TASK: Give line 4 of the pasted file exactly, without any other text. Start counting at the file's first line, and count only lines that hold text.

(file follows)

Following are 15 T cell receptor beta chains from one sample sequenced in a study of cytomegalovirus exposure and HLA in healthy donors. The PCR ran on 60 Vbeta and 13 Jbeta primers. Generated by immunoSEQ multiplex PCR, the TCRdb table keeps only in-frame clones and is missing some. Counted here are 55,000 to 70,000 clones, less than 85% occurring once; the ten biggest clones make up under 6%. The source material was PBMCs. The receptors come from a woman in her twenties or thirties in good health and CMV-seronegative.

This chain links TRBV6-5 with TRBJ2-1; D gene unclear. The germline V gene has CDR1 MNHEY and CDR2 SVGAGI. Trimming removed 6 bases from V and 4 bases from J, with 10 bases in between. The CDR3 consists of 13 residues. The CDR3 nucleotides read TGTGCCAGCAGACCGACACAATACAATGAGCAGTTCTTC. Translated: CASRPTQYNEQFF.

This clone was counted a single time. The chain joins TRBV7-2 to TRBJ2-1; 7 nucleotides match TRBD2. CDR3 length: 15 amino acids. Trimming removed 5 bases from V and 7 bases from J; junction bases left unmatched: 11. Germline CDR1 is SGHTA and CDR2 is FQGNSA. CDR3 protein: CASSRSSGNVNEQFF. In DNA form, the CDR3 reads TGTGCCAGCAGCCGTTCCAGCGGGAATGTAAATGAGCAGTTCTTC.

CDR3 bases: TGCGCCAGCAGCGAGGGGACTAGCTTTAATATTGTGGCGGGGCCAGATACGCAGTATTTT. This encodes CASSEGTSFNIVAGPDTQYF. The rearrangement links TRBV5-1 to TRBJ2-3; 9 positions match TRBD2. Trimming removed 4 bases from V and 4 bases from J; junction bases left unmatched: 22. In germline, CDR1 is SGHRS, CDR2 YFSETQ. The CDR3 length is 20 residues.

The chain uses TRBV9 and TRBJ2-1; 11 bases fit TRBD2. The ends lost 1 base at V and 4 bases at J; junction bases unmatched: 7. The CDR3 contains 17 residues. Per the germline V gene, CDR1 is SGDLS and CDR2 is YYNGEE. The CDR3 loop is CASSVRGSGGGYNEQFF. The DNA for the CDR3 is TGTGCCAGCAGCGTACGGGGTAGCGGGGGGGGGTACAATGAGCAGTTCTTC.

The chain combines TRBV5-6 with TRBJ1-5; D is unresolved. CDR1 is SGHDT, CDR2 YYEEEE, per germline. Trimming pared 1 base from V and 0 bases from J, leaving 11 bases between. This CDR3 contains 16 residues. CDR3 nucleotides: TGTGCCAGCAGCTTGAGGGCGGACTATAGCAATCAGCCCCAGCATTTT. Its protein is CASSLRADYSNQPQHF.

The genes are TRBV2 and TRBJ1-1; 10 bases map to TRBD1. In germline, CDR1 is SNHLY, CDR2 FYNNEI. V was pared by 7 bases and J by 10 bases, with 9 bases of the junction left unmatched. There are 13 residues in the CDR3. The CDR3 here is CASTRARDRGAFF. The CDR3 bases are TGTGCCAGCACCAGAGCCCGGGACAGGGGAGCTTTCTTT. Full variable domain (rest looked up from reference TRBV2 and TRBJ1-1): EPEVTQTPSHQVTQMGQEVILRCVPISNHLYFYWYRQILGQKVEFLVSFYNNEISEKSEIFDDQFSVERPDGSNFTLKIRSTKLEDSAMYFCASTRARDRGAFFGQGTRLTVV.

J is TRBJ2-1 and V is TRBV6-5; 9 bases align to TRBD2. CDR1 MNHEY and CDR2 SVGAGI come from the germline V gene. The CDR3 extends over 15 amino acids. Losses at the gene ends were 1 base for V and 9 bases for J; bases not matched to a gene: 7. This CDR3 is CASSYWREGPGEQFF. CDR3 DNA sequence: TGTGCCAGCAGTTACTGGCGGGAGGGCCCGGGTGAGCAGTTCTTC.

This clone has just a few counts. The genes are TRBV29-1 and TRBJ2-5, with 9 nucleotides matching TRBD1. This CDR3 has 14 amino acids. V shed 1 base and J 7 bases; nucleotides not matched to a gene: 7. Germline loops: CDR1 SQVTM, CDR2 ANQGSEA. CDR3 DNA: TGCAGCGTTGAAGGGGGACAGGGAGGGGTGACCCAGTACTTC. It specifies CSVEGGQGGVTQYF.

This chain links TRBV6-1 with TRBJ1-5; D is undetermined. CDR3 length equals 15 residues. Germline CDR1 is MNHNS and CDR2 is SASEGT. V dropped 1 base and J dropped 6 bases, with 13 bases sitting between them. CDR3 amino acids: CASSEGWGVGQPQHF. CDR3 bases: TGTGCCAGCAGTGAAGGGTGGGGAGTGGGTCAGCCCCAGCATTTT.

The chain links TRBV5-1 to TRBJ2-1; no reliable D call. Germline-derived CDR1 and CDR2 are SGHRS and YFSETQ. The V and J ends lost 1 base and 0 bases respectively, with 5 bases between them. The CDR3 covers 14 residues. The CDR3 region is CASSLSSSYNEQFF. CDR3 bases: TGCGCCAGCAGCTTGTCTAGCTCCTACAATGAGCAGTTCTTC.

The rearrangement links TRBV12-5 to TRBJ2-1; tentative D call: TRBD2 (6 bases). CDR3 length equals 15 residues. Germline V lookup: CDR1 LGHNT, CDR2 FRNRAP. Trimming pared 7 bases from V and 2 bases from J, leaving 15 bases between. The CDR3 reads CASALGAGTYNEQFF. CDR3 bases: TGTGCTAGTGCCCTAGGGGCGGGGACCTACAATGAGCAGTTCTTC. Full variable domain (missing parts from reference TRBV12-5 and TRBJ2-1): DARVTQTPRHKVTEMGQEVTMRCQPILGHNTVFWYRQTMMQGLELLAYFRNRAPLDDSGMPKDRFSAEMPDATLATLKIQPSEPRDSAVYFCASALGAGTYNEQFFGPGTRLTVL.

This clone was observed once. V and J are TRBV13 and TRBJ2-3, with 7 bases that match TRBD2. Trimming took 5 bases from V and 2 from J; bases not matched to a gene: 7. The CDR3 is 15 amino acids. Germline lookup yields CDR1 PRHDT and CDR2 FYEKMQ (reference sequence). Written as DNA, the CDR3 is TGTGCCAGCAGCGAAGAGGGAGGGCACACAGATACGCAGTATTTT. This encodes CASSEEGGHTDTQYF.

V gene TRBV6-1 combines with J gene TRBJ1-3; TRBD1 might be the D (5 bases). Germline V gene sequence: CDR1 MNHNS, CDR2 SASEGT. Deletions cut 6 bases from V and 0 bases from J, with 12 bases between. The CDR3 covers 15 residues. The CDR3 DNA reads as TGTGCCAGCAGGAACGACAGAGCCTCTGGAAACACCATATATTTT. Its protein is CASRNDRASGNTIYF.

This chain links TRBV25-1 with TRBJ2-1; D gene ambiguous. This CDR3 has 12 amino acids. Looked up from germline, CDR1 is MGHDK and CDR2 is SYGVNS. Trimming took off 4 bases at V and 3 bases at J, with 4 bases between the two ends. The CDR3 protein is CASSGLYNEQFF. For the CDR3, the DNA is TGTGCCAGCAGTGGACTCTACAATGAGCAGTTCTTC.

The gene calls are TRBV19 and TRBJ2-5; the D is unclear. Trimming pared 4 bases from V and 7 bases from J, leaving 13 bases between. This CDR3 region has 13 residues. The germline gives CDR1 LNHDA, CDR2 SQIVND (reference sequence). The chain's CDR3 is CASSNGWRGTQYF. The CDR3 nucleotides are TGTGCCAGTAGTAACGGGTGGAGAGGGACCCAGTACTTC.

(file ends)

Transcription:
CDR3 bases: TGCGCCAGCAGCGAGGGGACTAGCTTTAATATTGTGGCGGGGCCAGATACGCAGTATTTT. This encodes CASSEGTSFNIVAGPDTQYF. The rearrangement links TRBV5-1 to TRBJ2-3; 9 positions match TRBD2. Trimming removed 4 bases from V and 4 bases from J; junction bases left unmatched: 22. In germline, CDR1 is SGHRS, CDR2 YFSETQ. The CDR3 length is 20 residues.